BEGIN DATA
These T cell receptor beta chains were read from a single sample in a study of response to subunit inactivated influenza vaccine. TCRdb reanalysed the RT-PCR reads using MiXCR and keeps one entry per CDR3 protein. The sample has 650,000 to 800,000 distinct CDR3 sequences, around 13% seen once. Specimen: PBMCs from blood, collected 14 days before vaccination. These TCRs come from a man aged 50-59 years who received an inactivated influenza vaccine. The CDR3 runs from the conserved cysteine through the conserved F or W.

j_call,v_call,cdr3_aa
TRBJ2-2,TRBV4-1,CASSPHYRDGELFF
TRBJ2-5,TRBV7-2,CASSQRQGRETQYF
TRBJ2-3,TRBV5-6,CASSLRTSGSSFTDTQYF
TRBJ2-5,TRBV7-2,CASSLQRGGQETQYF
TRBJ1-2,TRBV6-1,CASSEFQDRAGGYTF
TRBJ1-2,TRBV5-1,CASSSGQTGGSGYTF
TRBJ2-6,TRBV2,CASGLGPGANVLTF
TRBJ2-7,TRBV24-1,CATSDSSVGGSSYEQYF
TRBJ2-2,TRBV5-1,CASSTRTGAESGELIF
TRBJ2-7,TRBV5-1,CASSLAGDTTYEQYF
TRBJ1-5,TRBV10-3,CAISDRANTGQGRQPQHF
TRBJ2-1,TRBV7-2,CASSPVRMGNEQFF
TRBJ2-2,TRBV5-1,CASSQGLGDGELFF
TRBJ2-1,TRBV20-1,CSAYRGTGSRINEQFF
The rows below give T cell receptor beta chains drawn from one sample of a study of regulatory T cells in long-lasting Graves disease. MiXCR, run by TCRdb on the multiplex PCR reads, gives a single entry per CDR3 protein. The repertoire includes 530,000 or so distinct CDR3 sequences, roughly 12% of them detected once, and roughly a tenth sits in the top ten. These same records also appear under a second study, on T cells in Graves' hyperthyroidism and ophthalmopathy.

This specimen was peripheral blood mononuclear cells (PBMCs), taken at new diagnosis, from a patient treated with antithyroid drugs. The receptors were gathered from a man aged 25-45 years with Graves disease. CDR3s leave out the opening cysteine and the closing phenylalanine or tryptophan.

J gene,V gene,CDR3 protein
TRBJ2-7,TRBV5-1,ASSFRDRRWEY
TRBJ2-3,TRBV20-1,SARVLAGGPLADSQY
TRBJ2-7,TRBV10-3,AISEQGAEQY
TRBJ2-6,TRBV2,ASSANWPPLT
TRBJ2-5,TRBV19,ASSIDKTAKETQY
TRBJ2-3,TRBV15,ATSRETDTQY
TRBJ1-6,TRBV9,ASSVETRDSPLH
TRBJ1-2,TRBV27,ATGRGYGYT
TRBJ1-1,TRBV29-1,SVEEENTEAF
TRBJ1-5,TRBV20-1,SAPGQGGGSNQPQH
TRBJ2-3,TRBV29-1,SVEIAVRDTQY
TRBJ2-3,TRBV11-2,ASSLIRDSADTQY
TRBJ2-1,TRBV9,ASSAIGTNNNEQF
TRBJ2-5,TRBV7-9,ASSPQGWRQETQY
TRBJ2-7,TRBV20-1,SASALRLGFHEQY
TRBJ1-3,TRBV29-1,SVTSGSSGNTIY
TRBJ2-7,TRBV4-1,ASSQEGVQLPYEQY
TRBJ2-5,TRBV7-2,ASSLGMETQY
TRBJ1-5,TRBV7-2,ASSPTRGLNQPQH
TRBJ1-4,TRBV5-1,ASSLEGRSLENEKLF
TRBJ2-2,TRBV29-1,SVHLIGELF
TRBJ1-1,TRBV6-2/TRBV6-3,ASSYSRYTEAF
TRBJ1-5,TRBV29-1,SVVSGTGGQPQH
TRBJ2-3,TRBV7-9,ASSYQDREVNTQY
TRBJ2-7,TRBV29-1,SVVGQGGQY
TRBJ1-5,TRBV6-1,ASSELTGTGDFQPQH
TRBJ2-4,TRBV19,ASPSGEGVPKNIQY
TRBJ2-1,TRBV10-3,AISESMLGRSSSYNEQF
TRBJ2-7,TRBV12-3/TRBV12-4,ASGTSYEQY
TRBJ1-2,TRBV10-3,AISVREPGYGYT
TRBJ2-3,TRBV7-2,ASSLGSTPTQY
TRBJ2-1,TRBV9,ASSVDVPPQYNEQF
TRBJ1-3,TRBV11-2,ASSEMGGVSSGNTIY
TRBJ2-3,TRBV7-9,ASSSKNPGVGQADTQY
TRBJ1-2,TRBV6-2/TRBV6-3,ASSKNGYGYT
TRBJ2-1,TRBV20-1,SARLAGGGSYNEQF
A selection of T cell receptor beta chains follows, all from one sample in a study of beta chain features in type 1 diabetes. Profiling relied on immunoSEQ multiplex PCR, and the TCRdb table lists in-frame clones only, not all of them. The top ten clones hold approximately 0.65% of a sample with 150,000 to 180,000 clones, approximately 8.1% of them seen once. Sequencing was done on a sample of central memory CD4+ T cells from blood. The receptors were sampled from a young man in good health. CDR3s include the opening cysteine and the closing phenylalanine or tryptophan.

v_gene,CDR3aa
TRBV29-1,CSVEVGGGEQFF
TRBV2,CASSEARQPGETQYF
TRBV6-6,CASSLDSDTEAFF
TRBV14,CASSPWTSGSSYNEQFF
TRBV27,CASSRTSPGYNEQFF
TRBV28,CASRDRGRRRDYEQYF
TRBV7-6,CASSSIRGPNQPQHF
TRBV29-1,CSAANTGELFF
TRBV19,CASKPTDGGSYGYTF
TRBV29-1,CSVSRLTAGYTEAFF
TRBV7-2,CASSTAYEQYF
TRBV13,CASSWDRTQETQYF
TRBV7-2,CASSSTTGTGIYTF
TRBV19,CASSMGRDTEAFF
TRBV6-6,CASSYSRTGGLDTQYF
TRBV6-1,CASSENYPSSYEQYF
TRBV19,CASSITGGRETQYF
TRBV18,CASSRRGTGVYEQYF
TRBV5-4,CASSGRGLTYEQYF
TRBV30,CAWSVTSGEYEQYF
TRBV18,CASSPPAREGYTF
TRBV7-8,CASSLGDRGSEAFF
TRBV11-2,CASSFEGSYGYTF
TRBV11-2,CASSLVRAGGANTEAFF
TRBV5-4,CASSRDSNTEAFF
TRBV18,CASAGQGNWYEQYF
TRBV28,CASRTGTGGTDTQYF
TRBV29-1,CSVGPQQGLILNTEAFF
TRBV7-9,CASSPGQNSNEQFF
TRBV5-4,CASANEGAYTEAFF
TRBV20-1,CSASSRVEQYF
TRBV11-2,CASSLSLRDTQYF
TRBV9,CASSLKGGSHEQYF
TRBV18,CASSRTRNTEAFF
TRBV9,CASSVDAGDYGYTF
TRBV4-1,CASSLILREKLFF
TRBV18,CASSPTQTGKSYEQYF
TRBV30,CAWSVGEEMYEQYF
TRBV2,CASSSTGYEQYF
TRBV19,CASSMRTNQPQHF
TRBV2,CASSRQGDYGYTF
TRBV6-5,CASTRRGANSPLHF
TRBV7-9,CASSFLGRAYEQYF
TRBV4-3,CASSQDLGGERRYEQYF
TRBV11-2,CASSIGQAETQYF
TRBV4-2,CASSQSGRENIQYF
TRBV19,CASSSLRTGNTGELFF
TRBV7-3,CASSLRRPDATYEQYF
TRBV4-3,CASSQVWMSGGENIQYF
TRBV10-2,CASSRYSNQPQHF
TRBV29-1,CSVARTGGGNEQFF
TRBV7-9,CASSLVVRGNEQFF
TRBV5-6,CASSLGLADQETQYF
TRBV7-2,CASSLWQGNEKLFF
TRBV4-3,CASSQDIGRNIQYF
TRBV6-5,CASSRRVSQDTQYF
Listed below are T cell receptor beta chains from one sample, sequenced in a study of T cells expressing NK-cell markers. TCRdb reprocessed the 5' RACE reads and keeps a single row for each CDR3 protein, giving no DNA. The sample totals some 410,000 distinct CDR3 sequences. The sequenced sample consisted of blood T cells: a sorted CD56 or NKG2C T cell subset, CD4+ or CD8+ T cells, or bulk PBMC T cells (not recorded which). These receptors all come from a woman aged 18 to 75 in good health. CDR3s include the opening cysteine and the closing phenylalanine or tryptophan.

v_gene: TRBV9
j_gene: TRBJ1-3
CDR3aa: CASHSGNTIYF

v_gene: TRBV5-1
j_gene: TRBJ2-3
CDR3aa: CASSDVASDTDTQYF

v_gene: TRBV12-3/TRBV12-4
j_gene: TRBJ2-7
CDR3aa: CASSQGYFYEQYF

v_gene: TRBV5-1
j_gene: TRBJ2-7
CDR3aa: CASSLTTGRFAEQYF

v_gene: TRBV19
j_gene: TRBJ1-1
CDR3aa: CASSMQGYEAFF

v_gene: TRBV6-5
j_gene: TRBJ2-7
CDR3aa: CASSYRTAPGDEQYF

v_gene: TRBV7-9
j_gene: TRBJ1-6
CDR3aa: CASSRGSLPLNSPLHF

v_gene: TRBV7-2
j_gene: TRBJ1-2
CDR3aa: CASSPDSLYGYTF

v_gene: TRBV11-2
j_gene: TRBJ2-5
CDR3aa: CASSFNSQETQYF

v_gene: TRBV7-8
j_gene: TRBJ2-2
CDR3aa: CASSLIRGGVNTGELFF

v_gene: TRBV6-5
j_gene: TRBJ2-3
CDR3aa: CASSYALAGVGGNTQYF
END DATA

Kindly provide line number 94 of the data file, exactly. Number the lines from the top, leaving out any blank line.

TRBV18,CASSPTQTGKSYEQYF